How to use Dependency Injection in Functional Programming

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  • dependency-injection-in-functional-programming

    Shows how to utilize Dependency Injection in Functional Programming

    In this article we’ll show you how OOP uses DI to make the classes easier to test, then we’ll show the same technique in FP using JavaScript for both implementations. Code is on Github. After reading this you’ll understand how to make your FP code easier to test and configure, just like you do in OOP style coding.

  • TypeScript

    TypeScript is a superset of JavaScript that compiles to clean JavaScript output.

    Dependency Injection is a technique for instantiating classes that conform to an interface, and then instantiating another class that needs them, and passing them into that class’ constructor. A dependency is a class that typically does some complex side effect work, such as connecting to a database, getting some data, and parsing its result. It’s also sometimes called Inversion of Control because you have a DI container manage creating all these classes and giving them to who needs them vs. you, the developer making a parent class, then hard-coding internally those composed classes; computer vs. you, dependencies are giving to class instead of class making them itself. You as the developer just give the DI container some configuration in the form of “This class needs this interface” ( a la TypeScript). In tests, the DI container will give it the stub/mock/fake implementation. When your program runs for real, the DI container will it the real/concrete implementation; same code, but different dependencies depending upon if you’re running in test mode or real mode.

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  • proposal-pipeline-operator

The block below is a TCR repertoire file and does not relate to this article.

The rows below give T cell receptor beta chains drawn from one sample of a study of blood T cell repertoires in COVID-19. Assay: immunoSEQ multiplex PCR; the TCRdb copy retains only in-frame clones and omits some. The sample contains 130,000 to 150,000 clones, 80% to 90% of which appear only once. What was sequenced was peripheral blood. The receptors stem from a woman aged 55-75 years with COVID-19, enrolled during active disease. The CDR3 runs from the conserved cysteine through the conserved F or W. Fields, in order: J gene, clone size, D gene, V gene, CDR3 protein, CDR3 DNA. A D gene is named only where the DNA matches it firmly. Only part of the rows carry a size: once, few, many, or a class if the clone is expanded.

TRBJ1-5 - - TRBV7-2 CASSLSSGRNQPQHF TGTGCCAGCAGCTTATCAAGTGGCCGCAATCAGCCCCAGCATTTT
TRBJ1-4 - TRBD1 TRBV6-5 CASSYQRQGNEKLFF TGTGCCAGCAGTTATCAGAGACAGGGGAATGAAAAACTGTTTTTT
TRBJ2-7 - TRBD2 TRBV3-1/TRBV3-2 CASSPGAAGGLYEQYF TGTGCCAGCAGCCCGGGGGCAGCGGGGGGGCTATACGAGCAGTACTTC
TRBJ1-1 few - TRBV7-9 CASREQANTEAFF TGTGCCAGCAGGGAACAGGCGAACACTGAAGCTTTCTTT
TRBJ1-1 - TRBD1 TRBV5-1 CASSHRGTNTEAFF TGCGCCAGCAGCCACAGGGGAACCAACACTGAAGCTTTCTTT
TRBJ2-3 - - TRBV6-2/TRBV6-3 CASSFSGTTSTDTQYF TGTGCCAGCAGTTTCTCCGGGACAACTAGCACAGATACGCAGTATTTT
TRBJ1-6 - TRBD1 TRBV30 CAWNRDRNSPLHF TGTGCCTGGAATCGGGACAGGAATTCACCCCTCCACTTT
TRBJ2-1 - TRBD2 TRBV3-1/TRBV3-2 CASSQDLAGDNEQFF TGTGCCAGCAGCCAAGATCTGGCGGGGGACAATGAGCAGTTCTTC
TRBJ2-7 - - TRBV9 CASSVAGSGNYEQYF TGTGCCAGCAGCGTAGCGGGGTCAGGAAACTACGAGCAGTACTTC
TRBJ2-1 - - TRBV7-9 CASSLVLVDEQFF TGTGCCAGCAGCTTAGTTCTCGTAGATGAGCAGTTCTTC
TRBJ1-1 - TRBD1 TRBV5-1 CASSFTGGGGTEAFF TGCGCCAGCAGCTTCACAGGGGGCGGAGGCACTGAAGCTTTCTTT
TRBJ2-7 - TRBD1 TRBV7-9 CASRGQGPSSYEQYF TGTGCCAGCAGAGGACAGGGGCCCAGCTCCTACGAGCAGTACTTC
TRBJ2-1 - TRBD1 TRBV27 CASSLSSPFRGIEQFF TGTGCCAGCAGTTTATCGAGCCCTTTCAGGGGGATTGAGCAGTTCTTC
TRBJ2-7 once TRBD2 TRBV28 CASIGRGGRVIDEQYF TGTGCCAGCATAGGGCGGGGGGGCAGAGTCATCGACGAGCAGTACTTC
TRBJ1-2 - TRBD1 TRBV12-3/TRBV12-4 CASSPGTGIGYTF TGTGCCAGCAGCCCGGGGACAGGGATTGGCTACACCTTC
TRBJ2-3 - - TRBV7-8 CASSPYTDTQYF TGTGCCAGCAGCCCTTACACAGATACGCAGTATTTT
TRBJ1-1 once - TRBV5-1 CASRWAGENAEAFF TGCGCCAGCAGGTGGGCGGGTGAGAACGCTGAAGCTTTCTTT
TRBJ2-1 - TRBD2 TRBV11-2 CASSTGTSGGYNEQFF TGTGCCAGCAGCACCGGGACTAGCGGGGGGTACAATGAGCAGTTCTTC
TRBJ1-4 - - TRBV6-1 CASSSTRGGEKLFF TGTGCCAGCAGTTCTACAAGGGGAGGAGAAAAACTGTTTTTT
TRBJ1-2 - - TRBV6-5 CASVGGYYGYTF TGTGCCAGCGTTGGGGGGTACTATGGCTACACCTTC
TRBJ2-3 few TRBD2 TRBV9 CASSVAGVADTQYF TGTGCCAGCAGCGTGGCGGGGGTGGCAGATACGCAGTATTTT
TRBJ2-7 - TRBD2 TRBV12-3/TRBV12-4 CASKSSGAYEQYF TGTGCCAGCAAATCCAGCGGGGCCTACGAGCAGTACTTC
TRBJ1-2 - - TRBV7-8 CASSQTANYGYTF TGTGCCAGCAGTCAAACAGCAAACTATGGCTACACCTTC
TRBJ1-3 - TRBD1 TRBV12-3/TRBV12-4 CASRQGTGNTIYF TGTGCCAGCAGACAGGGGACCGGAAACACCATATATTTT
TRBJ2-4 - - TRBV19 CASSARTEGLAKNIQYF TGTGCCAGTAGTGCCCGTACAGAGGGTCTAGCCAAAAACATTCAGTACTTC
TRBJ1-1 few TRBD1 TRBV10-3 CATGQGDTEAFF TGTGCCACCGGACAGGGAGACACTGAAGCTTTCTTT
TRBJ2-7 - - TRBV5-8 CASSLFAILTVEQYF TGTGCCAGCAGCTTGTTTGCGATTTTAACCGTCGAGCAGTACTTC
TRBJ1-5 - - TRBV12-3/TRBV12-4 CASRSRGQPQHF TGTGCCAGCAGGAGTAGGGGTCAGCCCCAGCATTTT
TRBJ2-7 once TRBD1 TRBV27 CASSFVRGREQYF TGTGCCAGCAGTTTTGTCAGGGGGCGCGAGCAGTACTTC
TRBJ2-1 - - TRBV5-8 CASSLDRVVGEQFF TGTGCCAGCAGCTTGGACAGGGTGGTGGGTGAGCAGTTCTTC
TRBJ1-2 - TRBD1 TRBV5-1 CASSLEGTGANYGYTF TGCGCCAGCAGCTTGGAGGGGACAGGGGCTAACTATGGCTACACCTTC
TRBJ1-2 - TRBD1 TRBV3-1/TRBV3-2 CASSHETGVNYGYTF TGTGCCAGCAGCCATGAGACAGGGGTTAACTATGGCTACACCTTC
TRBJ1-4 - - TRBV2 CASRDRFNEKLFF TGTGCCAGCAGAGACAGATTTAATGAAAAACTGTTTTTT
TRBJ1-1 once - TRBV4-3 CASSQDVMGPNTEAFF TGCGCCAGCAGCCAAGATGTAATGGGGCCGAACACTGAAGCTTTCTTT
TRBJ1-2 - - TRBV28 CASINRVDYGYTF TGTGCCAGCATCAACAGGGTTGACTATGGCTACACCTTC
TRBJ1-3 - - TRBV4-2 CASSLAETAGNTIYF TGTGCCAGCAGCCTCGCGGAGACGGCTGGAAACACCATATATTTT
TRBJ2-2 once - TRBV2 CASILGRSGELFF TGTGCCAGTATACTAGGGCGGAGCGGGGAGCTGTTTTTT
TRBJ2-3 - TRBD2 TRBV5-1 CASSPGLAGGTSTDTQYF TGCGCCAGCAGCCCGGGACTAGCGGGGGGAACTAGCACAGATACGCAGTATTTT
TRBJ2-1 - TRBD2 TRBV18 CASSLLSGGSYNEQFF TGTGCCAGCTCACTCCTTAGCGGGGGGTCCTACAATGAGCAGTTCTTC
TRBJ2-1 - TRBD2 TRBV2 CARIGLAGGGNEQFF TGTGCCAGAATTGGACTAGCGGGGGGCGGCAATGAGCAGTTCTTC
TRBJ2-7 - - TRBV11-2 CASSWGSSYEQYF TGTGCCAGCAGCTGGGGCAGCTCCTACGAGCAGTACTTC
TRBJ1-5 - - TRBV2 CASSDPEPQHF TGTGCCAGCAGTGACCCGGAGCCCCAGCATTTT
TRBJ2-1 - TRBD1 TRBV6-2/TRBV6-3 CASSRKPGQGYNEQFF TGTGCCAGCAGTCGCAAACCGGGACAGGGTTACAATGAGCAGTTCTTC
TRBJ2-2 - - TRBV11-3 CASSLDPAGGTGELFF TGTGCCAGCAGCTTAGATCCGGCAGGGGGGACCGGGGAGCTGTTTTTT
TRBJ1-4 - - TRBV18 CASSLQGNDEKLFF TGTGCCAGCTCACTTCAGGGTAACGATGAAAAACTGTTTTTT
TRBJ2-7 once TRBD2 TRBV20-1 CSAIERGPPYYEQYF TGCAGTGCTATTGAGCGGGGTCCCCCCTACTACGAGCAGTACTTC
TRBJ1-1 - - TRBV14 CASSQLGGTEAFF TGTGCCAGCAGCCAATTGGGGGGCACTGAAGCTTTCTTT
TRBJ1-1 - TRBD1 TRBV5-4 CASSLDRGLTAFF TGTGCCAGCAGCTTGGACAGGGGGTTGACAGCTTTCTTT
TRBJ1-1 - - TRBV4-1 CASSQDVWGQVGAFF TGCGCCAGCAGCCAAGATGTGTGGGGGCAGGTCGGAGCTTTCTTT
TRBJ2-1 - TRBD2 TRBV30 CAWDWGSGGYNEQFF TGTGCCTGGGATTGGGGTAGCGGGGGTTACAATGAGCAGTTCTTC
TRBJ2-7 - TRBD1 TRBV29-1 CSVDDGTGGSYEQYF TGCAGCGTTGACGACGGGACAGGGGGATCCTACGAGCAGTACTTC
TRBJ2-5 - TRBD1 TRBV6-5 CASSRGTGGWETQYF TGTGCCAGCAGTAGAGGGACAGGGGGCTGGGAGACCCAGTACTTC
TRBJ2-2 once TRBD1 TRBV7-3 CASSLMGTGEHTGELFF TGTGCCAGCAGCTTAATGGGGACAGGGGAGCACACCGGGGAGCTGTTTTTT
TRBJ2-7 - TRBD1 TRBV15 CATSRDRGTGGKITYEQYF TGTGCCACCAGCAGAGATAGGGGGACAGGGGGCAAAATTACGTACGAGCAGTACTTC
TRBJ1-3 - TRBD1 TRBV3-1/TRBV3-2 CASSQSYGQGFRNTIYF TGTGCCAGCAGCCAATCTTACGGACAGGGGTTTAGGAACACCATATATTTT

A proposal for adding a useful pipe operator to JavaScript.

    Doing the equivalent functionality in Functional Programming requires a function to read the file, parse it, snag off the environment, and determine which URL to return based on that environment. We do that by making each of those steps a function, and composing them together. We’re using the Stage 2 JavaScript pipeline operator below in F# style:

  • rescript-compiler

    The compiler for ReScript.

    This isn’t true for all functional languages, though. In Elm, for example, this technique isn’t used because Elm does not have side effects since all functions are pure. In ReScript, however, you would because while it’s Functional, it still has the exact same side effect model as JavaScript because it compiles to JavaScript.

  • Elm

    Compiler for Elm, a functional language for reliable webapps.

    This isn’t true for all functional languages, though. In Elm, for example, this technique isn’t used because Elm does not have side effects since all functions are pure. In ReScript, however, you would because while it’s Functional, it still has the exact same side effect model as JavaScript because it compiles to JavaScript.

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